A:

Not directly, no. However, mutual fund investments can be made through a custodial account opened in a minor's name and overseen by a guardian. This custodian holds decision-making power of the account until the child reaches legal age, typically 18 or 21.

How Custodial Accounts Work

While the rules for custodial accounts can vary from state to state, they generally work in the same way. Accounts are usually set up through either the Uniform Gifts to Minors Act (UGMA) or Uniform Transfer to Minors Act (UTMA), both of which govern how a minor's account is handled and controlled. Most states offer UTMA accounts, which can save on taxes. The first $950 in earnings is not taxed in UTMA mutual fund accounts. The next $950 is taxed at the minor's tax rate, and annual earnings over $1,900 are taxed at the parent’s tax rate. In addition to mutual funds, UGMA or UTMA accounts can include a variety of investment options to diversify the portfolio.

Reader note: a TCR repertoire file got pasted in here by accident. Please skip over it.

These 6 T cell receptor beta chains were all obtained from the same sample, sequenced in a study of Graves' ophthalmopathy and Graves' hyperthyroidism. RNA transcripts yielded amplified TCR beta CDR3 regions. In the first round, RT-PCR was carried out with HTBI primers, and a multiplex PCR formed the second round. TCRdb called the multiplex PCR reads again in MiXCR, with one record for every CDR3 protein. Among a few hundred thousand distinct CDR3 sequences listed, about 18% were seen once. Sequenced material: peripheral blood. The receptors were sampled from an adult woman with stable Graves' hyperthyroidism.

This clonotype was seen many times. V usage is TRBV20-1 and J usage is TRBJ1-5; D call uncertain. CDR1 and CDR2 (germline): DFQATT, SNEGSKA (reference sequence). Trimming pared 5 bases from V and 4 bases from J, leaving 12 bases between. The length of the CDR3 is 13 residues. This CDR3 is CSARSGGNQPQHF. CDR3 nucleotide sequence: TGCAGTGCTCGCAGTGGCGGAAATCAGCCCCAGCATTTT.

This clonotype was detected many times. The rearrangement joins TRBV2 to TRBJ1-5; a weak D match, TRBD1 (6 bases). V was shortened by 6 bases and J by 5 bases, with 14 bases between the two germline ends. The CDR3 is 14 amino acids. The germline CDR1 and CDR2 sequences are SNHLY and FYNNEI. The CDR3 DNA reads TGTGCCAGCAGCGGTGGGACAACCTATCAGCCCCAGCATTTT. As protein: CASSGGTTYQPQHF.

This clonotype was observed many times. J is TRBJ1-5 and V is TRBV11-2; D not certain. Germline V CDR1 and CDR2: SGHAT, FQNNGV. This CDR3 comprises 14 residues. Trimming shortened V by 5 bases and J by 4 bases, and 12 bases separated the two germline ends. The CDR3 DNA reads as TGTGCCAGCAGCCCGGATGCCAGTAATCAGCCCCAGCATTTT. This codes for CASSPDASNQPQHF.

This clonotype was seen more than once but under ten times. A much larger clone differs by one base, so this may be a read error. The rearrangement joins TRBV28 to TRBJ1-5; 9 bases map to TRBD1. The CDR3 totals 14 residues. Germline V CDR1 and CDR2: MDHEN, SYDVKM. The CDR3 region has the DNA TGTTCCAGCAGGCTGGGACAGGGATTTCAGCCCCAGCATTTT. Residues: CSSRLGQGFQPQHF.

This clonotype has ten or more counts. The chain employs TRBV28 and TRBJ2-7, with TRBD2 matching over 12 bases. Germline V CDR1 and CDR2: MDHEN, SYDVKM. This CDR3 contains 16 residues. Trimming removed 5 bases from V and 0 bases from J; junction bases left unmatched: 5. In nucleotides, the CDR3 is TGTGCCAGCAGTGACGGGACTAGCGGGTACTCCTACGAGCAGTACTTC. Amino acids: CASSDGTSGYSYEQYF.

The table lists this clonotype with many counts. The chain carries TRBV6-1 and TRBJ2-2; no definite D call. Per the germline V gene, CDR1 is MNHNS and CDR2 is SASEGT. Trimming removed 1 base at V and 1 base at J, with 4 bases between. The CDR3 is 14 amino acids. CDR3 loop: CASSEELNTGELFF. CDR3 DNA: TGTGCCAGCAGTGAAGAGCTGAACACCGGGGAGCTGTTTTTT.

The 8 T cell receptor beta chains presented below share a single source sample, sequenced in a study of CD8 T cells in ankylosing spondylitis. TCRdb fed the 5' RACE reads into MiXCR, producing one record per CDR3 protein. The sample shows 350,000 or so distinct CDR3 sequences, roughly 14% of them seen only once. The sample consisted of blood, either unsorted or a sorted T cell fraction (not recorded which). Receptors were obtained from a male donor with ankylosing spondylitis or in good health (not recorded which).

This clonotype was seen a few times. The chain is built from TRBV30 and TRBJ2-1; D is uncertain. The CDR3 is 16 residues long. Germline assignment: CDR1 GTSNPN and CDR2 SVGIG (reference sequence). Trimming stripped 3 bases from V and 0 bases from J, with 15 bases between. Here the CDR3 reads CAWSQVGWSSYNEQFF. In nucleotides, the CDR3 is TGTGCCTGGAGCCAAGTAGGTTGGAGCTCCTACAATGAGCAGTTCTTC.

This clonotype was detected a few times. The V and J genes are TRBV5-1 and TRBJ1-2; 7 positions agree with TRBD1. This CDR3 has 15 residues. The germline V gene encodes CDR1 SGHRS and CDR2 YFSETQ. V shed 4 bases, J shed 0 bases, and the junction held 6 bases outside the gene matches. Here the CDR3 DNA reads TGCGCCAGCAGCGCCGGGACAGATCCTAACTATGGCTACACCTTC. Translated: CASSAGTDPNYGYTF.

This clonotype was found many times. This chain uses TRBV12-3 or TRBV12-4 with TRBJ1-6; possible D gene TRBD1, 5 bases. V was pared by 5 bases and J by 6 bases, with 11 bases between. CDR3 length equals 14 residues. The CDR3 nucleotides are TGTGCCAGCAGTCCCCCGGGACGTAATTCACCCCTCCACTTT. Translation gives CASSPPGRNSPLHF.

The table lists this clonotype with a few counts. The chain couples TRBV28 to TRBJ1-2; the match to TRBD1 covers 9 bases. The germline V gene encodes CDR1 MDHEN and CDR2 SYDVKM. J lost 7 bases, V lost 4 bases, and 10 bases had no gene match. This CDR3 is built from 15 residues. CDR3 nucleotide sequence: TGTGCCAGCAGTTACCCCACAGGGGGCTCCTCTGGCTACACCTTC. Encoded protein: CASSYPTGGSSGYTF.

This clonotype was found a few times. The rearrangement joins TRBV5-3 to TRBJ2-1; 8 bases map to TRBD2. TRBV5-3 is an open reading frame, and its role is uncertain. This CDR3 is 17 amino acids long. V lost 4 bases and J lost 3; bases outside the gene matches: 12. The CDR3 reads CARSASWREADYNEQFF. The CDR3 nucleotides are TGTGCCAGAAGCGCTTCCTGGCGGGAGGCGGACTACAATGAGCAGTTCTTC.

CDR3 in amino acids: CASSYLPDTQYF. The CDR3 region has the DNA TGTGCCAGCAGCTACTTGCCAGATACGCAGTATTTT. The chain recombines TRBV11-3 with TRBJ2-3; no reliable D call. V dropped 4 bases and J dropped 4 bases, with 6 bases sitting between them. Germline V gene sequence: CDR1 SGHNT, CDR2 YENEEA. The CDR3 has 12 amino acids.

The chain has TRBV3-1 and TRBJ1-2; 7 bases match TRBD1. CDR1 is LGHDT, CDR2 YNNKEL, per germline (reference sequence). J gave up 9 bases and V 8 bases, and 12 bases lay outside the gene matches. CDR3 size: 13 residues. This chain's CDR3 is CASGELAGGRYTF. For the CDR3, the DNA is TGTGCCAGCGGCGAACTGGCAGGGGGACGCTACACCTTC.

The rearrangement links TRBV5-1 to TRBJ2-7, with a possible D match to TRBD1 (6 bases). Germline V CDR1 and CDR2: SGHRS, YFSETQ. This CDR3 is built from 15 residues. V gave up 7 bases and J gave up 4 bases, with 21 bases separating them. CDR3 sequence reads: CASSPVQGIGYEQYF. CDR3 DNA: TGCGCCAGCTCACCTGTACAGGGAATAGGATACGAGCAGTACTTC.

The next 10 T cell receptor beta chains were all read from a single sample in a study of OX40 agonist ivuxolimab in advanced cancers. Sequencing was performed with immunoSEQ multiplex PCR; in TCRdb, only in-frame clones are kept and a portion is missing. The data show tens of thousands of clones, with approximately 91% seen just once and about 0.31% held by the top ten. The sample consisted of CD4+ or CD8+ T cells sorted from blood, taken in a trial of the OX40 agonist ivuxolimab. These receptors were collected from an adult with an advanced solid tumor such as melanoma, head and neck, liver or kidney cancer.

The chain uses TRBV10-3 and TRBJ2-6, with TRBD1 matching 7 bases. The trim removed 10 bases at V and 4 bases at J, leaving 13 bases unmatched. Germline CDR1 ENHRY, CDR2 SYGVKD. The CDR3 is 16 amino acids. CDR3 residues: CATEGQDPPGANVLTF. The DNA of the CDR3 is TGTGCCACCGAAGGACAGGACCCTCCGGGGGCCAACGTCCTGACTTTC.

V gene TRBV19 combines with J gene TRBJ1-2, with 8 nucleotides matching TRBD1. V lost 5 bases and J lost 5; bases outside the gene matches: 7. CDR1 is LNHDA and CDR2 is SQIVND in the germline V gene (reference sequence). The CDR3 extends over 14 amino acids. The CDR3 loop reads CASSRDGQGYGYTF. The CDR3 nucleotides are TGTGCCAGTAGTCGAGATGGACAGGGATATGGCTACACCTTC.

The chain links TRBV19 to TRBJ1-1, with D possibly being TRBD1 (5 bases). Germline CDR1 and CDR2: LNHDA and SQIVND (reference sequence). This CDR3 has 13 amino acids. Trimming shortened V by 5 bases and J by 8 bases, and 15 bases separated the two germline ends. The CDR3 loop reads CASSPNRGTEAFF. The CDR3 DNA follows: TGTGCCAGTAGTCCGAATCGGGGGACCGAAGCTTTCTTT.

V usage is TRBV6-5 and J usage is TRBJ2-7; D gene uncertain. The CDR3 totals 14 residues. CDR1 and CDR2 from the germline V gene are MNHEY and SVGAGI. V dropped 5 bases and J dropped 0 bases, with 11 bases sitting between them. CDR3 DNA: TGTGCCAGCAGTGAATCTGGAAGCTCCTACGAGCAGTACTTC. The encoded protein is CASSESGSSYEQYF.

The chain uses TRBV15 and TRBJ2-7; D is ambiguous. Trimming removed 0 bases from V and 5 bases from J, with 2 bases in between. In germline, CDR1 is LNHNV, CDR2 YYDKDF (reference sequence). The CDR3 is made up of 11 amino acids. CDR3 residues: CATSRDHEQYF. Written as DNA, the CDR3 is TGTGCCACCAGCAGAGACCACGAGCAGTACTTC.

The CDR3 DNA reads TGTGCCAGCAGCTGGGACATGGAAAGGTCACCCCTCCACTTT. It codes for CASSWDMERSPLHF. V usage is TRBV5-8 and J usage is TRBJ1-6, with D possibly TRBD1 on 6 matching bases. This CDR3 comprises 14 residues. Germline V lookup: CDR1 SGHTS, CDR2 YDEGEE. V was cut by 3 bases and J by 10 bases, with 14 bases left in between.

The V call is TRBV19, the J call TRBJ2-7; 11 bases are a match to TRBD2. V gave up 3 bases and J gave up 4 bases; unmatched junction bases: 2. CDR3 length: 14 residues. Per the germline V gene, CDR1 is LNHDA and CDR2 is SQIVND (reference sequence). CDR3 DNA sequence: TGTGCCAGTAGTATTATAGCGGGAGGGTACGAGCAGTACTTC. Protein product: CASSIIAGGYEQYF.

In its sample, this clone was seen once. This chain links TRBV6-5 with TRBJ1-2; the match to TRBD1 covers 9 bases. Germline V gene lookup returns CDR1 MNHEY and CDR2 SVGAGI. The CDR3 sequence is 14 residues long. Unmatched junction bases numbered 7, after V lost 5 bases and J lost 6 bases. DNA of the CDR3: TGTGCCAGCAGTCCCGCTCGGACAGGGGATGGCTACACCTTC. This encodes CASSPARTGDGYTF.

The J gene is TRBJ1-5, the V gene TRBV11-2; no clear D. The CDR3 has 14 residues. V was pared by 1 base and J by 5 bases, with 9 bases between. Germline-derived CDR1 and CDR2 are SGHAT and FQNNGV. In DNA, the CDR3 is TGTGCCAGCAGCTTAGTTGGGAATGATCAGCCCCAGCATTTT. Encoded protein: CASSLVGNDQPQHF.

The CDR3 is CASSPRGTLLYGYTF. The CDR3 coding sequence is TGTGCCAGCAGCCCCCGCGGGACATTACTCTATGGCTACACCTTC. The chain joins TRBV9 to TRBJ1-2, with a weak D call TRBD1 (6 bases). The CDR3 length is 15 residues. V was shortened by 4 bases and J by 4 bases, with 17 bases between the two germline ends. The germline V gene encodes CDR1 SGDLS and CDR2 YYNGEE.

These accounts are considered irrevocable once they are set up. Account custodians can choose the mutual funds and alter investments, but any money or assets contributed cannot be taken back. While custodians are typically parents, anyone can be designated to manage the investments. Custodial accounts have no income restrictions, and anyone can make contributions to the account at any time.

After reaching legal age, the child may choose to use the account for any purpose. Many families use UGMA or UTMA accounts for college expenses, but since the assets are under the child’s name, they may affect his eligibility for financial aid or limit the amount of aid the child receives.

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